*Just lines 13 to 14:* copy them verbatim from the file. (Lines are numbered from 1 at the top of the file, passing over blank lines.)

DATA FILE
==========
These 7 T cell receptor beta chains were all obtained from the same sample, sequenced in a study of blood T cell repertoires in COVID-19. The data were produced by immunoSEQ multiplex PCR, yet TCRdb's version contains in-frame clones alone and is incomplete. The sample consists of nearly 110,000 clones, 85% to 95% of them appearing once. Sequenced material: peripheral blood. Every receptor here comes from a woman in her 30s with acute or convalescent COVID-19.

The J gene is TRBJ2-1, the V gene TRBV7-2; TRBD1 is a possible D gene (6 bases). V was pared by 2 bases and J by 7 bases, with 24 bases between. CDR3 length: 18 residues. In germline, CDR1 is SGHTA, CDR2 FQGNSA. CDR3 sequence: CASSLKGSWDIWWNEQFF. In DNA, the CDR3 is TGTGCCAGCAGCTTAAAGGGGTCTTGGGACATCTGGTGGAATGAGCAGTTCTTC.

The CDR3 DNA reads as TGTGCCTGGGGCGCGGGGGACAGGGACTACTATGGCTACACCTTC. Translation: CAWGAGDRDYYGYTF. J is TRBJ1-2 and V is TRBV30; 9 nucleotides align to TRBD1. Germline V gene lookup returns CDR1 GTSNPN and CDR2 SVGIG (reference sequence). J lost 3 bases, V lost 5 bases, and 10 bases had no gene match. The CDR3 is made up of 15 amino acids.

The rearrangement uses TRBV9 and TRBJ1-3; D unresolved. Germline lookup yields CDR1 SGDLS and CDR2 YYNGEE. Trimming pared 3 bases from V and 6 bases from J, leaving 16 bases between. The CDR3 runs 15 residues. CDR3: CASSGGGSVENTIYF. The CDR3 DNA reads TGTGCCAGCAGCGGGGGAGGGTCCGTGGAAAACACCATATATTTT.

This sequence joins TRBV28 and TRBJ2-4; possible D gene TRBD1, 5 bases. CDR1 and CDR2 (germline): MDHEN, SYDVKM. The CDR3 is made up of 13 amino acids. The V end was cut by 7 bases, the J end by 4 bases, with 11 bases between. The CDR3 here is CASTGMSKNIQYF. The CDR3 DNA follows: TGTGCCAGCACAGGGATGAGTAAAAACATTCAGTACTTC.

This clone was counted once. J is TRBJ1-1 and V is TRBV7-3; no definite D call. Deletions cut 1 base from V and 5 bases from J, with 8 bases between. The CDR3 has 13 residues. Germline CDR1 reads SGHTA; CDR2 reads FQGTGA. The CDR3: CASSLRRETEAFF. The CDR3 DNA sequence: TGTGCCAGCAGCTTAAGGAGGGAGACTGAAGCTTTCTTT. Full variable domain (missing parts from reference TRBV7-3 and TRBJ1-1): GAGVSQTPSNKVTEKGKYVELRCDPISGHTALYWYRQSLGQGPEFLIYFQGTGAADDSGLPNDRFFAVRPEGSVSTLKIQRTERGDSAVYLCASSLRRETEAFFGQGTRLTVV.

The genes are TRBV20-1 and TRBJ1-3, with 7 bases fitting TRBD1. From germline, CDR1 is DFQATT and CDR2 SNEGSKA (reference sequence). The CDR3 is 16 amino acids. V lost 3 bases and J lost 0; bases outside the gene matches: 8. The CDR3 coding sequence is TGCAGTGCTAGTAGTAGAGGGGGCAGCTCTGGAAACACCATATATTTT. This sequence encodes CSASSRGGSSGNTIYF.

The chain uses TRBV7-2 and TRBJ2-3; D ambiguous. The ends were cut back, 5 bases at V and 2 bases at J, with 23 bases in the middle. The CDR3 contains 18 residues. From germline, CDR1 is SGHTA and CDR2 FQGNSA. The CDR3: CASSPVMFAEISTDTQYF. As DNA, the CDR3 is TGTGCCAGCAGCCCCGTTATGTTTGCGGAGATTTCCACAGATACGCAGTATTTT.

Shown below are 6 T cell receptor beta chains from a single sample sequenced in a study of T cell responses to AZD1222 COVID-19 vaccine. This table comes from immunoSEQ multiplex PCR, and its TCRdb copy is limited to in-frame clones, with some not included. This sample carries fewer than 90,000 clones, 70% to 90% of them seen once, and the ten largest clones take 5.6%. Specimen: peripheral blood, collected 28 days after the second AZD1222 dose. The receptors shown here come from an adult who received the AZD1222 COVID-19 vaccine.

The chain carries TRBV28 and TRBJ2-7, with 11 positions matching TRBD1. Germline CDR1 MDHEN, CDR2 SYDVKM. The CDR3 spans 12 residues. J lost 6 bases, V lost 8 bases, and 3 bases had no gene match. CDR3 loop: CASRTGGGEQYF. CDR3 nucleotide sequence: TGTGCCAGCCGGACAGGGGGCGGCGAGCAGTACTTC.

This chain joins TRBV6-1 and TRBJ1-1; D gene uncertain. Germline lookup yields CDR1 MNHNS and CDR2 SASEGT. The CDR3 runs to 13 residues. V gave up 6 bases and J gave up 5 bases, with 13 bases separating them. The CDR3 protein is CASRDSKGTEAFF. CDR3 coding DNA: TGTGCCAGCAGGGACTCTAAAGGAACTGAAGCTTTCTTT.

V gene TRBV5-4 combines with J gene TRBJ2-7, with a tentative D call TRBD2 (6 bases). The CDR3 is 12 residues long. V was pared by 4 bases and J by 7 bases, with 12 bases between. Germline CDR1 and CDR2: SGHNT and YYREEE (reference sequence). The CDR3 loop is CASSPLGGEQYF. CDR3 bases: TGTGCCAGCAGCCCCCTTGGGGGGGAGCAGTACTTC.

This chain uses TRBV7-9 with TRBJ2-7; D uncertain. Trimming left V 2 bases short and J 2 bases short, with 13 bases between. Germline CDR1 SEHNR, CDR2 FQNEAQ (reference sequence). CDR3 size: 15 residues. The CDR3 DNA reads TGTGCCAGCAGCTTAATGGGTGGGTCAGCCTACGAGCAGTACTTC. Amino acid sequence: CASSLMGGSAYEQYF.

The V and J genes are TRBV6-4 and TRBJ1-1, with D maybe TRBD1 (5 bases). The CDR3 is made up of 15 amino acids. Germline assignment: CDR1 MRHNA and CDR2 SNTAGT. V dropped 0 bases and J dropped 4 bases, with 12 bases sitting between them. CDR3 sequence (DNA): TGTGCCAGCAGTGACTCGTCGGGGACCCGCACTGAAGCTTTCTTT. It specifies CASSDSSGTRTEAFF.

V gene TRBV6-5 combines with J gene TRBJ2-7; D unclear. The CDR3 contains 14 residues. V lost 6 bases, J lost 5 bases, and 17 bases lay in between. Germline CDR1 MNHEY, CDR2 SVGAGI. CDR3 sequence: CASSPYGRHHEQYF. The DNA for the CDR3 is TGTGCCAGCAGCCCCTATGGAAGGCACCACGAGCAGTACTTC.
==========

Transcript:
This chain uses TRBV7-9 with TRBJ2-7; D uncertain. Trimming left V 2 bases short and J 2 bases short, with 13 bases between. Germline CDR1 SEHNR, CDR2 FQNEAQ (reference sequence). CDR3 size: 15 residues. The CDR3 DNA reads TGTGCCAGCAGCTTAATGGGTGGGTCAGCCTACGAGCAGTACTTC. Amino acid sequence: CASSLMGGSAYEQYF.

The V and J genes are TRBV6-4 and TRBJ1-1, with D maybe TRBD1 (5 bases). The CDR3 is made up of 15 amino acids. Germline assignment: CDR1 MRHNA and CDR2 SNTAGT. V dropped 0 bases and J dropped 4 bases, with 12 bases sitting between them. CDR3 sequence (DNA): TGTGCCAGCAGTGACTCGTCGGGGACCCGCACTGAAGCTTTCTTT. It specifies CASSDSSGTRTEAFF.